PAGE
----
Although our daughter does not have autism..she struggles a lot with food. She started out eating everything and slowly was down to baby oatmeal in the morning and crackers the rest of the day. Nutrition is a passion of mine so watching my 2 year old eat this way was devastating. Thanks to your words my husband and I followed your advice. We are taking it super slow but she is now accepting changes in flavor in her oatmeal (yay for fruits and veggies!) and she is even eating a peanut butter sandwich and I’m currently watching her eat French toast. I realize this is long but I can’t thank you enough for this post! We were in tears as we watched our daughter eat a sandwich…your words were such a blessing to us!

registered user

Thank you for sharing your story!! It makes us so happy to know that parents like you are care so much about your child’s health and eating behavior! Good luck in your journey and keep us updated~

Sue

My 4 year old son will only eat goldfish and crackers now. He has phased out any other foods that he used to eat and we have been working for months to get him introduced to those foods but with no success :(

Hi Sue,
I know this is frustrating. But the best advice we have is to be patient. Kids will only eat what is available. If you do not have any crackers, then they can’t eat them. I know this sounds harsh, however, in the long run, it will be a great solution. My son used to eat hot dogs, until the day I stopped buying them. He was about 4 also. For an entire year, he begged me every day for a hot dog! I thought he would never stop asking! But eventually, he did- although it took an entire year! This isn’t the solution for everyone, but it’s definitely worth a try!

Good luck to you!
Amy

jill

Sue, that is so frustrating. I had a child who only ate noodles. (Now he’s an adult who’ll eat anything.) I have a couple of ideas. Does he drink milk or juice? You could try introducing new flavors by making smoothies, just adding a new ingredient a little at a time. You can also try having him dip his crackers in something, like peanut butter and honey. My other idea is to have some incentive for eating something other than the crackers. Start with rewards for trying, say, a piece of fruit or cheese Maybe it’s a toy or a treat or a privilege. He doesn’t get it if he doesn’t eat it. Eventually the rewards can get simpler, and you’ll be able to raise the expectations and lower the frequency of the rewards. It takes a lot of time. Also, let him get hungry before a meal, instead of snacking beforehand.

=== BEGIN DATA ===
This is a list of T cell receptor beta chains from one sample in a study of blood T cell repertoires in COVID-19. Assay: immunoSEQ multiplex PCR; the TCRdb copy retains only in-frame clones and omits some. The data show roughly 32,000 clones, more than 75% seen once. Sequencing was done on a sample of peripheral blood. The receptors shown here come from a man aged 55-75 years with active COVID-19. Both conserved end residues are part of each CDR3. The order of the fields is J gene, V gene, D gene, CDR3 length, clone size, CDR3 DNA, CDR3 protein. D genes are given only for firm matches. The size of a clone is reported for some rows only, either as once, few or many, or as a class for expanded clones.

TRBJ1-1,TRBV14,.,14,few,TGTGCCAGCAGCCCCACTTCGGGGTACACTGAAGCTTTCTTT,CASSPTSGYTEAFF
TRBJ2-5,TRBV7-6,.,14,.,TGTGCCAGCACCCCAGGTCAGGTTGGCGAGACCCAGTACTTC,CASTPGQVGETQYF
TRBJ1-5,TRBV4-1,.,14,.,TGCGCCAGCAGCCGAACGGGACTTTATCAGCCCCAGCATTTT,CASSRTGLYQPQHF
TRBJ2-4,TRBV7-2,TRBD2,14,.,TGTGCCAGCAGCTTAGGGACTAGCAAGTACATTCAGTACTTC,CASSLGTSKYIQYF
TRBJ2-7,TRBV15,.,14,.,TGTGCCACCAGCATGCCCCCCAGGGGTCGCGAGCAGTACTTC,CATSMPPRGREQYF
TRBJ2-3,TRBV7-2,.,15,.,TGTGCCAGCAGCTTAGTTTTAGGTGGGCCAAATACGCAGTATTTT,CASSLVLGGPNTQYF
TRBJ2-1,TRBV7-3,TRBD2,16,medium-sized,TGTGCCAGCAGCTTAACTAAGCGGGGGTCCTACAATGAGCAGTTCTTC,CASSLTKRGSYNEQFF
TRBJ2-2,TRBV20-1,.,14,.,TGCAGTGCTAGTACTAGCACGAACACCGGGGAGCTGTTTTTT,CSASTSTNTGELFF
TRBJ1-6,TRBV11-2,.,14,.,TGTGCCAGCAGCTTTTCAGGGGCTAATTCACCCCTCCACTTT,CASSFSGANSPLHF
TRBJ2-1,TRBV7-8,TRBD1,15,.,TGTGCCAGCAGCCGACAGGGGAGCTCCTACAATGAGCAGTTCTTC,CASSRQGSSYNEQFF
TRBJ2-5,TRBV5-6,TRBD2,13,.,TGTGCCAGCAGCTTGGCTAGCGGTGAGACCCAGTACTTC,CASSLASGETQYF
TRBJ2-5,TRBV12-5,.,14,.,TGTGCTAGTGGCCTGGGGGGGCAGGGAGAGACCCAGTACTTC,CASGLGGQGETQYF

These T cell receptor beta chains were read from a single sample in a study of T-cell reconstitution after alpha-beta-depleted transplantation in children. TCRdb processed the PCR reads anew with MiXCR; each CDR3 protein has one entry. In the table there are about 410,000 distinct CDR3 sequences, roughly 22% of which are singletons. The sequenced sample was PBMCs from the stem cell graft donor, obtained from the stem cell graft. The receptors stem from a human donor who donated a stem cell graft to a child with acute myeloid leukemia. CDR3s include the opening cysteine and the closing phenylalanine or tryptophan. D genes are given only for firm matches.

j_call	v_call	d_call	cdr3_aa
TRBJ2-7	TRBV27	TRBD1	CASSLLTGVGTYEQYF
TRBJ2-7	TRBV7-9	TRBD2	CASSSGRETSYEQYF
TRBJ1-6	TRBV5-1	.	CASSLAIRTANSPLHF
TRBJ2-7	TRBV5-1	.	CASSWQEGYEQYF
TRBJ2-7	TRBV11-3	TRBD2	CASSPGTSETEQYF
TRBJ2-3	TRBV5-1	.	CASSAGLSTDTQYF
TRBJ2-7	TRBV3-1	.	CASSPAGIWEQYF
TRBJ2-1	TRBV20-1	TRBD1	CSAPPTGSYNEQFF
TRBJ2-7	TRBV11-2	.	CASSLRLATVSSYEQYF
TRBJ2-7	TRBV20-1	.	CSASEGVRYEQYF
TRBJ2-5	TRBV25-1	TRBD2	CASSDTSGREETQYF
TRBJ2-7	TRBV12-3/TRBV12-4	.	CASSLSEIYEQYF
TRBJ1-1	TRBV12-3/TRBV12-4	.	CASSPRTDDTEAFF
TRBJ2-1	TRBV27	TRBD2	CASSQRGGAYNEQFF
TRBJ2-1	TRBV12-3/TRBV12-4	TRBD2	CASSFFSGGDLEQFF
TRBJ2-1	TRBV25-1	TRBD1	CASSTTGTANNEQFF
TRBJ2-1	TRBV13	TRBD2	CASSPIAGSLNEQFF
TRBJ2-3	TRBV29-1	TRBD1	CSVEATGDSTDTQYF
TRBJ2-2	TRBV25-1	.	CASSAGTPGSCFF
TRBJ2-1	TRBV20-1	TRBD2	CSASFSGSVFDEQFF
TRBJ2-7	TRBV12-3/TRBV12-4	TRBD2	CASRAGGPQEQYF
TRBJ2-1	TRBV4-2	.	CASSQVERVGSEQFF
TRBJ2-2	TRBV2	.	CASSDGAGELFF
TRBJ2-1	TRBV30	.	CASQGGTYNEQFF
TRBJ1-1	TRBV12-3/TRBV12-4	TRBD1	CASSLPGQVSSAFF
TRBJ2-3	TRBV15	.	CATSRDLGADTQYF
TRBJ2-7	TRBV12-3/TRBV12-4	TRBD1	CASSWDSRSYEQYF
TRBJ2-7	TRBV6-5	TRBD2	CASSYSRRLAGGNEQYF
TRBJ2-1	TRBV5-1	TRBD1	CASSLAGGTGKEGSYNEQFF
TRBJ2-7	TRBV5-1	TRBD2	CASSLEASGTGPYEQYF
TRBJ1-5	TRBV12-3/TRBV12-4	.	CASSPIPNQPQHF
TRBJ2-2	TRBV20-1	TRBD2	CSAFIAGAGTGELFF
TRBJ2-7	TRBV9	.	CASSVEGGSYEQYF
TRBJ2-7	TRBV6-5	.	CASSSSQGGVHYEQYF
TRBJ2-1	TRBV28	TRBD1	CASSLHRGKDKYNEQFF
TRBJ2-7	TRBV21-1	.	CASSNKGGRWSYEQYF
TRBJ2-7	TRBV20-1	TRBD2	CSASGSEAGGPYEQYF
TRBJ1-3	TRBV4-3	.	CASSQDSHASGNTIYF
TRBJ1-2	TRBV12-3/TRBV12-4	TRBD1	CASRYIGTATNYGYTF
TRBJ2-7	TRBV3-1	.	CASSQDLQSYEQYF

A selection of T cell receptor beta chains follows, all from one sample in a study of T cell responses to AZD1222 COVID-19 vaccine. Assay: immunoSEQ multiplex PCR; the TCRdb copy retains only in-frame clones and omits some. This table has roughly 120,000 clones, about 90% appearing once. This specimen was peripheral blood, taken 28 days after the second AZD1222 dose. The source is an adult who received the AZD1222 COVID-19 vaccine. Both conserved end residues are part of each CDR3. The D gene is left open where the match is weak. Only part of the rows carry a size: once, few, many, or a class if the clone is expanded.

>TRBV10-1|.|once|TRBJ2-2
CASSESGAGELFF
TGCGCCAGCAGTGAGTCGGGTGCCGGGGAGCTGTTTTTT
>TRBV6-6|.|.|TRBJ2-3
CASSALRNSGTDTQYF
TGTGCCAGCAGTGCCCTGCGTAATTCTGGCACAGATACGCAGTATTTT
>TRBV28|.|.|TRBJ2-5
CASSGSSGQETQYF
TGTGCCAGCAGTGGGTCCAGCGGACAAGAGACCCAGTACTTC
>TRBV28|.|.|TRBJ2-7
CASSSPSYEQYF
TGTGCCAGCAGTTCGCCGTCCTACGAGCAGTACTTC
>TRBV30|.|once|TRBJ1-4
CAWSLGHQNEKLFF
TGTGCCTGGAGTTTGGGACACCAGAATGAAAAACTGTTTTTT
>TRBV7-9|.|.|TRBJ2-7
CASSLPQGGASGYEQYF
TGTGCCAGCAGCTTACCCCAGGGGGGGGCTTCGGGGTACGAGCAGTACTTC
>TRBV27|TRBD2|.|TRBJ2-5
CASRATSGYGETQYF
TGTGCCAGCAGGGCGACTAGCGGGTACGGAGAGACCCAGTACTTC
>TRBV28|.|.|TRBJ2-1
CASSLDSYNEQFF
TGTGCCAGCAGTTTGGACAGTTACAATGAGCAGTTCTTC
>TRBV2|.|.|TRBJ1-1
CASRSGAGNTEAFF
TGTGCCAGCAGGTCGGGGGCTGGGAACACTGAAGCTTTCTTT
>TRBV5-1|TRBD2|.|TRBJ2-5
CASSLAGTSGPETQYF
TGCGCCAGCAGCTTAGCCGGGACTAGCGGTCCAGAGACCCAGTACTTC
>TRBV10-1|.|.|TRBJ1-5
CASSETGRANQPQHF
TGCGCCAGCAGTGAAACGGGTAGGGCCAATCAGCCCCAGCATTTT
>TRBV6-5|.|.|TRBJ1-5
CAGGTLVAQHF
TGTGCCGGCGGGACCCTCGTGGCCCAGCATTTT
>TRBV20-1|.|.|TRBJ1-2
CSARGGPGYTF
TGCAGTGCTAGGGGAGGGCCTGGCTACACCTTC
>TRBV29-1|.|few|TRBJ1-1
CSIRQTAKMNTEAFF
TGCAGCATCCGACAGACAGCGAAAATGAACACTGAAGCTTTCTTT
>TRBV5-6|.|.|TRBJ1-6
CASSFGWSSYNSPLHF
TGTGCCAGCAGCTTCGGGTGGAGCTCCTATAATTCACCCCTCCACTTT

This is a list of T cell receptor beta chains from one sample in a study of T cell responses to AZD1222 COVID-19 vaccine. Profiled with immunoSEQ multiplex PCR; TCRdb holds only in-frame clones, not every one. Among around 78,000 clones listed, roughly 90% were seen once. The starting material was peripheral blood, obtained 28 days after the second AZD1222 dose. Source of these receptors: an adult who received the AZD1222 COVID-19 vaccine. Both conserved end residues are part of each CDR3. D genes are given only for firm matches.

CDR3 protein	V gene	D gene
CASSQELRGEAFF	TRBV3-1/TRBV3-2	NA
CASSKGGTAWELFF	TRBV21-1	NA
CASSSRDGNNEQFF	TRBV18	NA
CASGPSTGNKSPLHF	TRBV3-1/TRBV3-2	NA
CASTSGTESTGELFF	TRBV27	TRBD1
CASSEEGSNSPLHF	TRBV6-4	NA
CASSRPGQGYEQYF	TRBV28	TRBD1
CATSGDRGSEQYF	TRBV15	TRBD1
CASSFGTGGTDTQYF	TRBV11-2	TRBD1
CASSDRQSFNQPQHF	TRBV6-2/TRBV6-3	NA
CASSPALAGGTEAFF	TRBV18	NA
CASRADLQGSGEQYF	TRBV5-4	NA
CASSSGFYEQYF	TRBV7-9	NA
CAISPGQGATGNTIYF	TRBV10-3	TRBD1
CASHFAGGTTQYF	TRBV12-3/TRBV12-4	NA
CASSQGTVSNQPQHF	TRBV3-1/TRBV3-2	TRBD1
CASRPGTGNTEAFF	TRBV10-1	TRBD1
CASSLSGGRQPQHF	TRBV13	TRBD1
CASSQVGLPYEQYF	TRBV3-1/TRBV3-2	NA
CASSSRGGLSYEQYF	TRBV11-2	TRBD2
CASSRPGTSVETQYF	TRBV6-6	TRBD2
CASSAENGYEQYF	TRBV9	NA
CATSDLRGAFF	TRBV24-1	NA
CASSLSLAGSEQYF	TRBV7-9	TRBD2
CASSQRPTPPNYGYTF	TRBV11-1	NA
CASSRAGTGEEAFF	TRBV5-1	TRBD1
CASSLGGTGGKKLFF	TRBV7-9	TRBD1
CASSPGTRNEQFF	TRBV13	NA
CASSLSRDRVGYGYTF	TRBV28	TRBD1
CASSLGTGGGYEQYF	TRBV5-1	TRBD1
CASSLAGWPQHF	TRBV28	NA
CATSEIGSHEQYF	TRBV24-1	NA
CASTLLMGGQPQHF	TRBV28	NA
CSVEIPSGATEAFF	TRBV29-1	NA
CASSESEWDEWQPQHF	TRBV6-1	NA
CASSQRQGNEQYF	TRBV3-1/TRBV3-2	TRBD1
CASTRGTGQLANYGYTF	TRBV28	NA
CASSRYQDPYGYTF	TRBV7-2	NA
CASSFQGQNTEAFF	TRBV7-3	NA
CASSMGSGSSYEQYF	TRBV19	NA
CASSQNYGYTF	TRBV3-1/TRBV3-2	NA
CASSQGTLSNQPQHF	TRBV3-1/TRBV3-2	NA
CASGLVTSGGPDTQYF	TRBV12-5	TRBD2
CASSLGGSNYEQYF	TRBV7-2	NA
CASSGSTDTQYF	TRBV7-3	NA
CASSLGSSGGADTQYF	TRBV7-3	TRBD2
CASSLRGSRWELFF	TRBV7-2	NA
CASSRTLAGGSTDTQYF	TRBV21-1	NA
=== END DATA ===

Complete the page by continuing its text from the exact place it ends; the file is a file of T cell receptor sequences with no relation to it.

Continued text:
Jenny

I’m wondering what would happen if in order to get a goldfish, he had to eat so many bites of something, and gradually increase the number of bites to get a goldfish?

Sue

Thank you so much for your suggestions!! He will not drink milk but does drink apple juice. We have tried switching it up a bit but if he notices even a slight difference, he puts the cup down and won’t touch it. We did however get him to finally drink out of a different cup which was another issue we were having so this was a huge step! On a positive note, he ate some cheeseburger last night which was one of the foods he had phased out!! Instead of giving him crackers when he asked for them, we waited a bit until we knew he was hungry! Baby steps :)

Nicole Wiley

My daughter will be 3 years old in July.The only foods she will eat are chicken nuggets, french fries, dry cereal, yougurt, and crackers. I’ve tried adding 1 new food to the plate that has 2 items on it that she eats. She will eat all but the new food. I’ve tried not giving her anything to drink or snack on in between meals and she still won’t eat anything new. I took her to a food clinic and the dietician says its behavior. I know that some parents can be in denial when it comes to their kids, but i don’t believe that its 100% behavioral. In her defense at the time of her appointment it was her nap time so she was EXTREMELY tired. They wanted to observe her eating. She pushed the plate away and refused to eat any of it. Based on that it was said behavior is why she wont try new things. On her plate were both foods she liked and new foods. It took her a long while to transition to table food. those items are the only things i could ever get her to eat. She won’t eat any fruits, veggies, rice, pasta, ice cream, jello, cookies, cakes, etc. The items i listed above are litterally all she will eat. Any suggestions?

Lauren Kalik

I have the same problem Nicole. My 4 year old son eats the same foods you describe and that is it. I have tried for years with no success to get him to widen his horizons. My family and I are very healthy and eats lots of fresh produce so for my son to be struggling so much with food really makes me sad. If I try to give him two bites of a new food that I know he would love if he would just try it he has a tantrum and ends up going to bed hungry. I am going to try this incentive system mentioned above and see if that helps. I know hard this is. I hope you are starting to have some success. If this doesn’t work I don’t know what I am going to do.

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Jodi Reed

Nicole, my son is the same way. He eats/doesn’t eat those same things. It’s so frustrating. I’m looking for suggestions too.

Dawn Marie

Thank you so much for this. My 5 (almost 6) year old HFA (high functioning autistic) son has become so much more picky now that he entered kindergarten. The foods he used to eat are now being pushed away. He is even taking the crust off his bread which he has never done before. His lunches have to be the exact same each and every day, though he did finally let me switch between a few different kinds of chips (sweet potato, goldfish, etc). I will have to try this method.